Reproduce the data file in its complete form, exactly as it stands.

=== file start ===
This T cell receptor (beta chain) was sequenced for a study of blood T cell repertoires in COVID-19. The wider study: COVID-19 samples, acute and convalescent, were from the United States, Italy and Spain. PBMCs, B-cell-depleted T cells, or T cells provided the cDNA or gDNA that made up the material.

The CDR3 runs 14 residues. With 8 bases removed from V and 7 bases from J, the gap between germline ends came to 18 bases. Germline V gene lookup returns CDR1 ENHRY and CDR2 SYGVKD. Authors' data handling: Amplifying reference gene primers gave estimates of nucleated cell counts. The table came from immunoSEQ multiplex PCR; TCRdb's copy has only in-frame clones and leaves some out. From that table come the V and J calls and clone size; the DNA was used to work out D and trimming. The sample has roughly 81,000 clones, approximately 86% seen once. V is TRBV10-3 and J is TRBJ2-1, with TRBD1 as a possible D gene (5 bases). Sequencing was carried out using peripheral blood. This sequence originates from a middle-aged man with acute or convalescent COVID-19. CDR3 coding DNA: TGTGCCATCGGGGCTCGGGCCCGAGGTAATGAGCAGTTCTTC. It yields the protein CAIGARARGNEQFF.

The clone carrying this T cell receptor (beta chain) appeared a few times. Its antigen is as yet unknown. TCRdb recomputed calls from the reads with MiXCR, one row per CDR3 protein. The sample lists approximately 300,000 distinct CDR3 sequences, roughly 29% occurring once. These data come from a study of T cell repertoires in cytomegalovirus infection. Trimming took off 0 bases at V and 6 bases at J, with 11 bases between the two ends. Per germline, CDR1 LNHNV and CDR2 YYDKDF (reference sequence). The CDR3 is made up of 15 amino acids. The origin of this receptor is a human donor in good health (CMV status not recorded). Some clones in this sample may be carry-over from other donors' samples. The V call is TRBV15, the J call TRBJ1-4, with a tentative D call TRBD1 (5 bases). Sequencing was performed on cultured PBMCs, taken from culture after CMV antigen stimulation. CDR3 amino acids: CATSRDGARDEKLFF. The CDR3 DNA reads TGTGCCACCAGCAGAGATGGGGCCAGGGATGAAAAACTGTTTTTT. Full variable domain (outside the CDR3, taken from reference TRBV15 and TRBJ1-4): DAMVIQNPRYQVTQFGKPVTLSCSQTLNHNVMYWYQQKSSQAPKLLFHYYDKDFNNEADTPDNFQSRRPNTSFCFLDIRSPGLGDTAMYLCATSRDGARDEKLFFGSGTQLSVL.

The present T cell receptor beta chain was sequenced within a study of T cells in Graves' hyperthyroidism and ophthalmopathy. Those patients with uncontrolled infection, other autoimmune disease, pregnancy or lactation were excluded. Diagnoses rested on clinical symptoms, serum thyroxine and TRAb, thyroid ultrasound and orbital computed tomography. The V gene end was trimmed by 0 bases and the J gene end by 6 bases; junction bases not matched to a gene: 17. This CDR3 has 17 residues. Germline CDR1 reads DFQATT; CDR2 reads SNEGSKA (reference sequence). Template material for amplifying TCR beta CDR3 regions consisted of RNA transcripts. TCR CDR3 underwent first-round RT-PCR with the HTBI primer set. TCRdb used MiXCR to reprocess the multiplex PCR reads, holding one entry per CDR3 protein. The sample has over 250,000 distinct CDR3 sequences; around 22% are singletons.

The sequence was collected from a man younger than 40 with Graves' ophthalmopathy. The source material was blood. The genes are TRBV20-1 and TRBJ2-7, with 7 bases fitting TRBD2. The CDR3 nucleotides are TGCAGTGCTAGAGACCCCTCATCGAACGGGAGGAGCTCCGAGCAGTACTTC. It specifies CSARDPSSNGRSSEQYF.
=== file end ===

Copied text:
This T cell receptor (beta chain) was sequenced for a study of blood T cell repertoires in COVID-19. The wider study: COVID-19 samples, acute and convalescent, were from the United States, Italy and Spain. PBMCs, B-cell-depleted T cells, or T cells provided the cDNA or gDNA that made up the material.

The CDR3 runs 14 residues. With 8 bases removed from V and 7 bases from J, the gap between germline ends came to 18 bases. Germline V gene lookup returns CDR1 ENHRY and CDR2 SYGVKD. Authors' data handling: Amplifying reference gene primers gave estimates of nucleated cell counts. The table came from immunoSEQ multiplex PCR; TCRdb's copy has only in-frame clones and leaves some out. From that table come the V and J calls and clone size; the DNA was used to work out D and trimming. The sample has roughly 81,000 clones, approximately 86% seen once. V is TRBV10-3 and J is TRBJ2-1, with TRBD1 as a possible D gene (5 bases). Sequencing was carried out using peripheral blood. This sequence originates from a middle-aged man with acute or convalescent COVID-19. CDR3 coding DNA: TGTGCCATCGGGGCTCGGGCCCGAGGTAATGAGCAGTTCTTC. It yields the protein CAIGARARGNEQFF.

The clone carrying this T cell receptor (beta chain) appeared a few times. Its antigen is as yet unknown. TCRdb recomputed calls from the reads with MiXCR, one row per CDR3 protein. The sample lists approximately 300,000 distinct CDR3 sequences, roughly 29% occurring once. These data come from a study of T cell repertoires in cytomegalovirus infection. Trimming took off 0 bases at V and 6 bases at J, with 11 bases between the two ends. Per germline, CDR1 LNHNV and CDR2 YYDKDF (reference sequence). The CDR3 is made up of 15 amino acids. The origin of this receptor is a human donor in good health (CMV status not recorded). Some clones in this sample may be carry-over from other donors' samples. The V call is TRBV15, the J call TRBJ1-4, with a tentative D call TRBD1 (5 bases). Sequencing was performed on cultured PBMCs, taken from culture after CMV antigen stimulation. CDR3 amino acids: CATSRDGARDEKLFF. The CDR3 DNA reads TGTGCCACCAGCAGAGATGGGGCCAGGGATGAAAAACTGTTTTTT. Full variable domain (outside the CDR3, taken from reference TRBV15 and TRBJ1-4): DAMVIQNPRYQVTQFGKPVTLSCSQTLNHNVMYWYQQKSSQAPKLLFHYYDKDFNNEADTPDNFQSRRPNTSFCFLDIRSPGLGDTAMYLCATSRDGARDEKLFFGSGTQLSVL.

The present T cell receptor beta chain was sequenced within a study of T cells in Graves' hyperthyroidism and ophthalmopathy. Those patients with uncontrolled infection, other autoimmune disease, pregnancy or lactation were excluded. Diagnoses rested on clinical symptoms, serum thyroxine and TRAb, thyroid ultrasound and orbital computed tomography. The V gene end was trimmed by 0 bases and the J gene end by 6 bases; junction bases not matched to a gene: 17. This CDR3 has 17 residues. Germline CDR1 reads DFQATT; CDR2 reads SNEGSKA (reference sequence). Template material for amplifying TCR beta CDR3 regions consisted of RNA transcripts. TCR CDR3 underwent first-round RT-PCR with the HTBI primer set. TCRdb used MiXCR to reprocess the multiplex PCR reads, holding one entry per CDR3 protein. The sample has over 250,000 distinct CDR3 sequences; around 22% are singletons.

The sequence was collected from a man younger than 40 with Graves' ophthalmopathy. The source material was blood. The genes are TRBV20-1 and TRBJ2-7, with 7 bases fitting TRBD2. The CDR3 nucleotides are TGCAGTGCTAGAGACCCCTCATCGAACGGGAGGAGCTCCGAGCAGTACTTC. It specifies CSARDPSSNGRSSEQYF.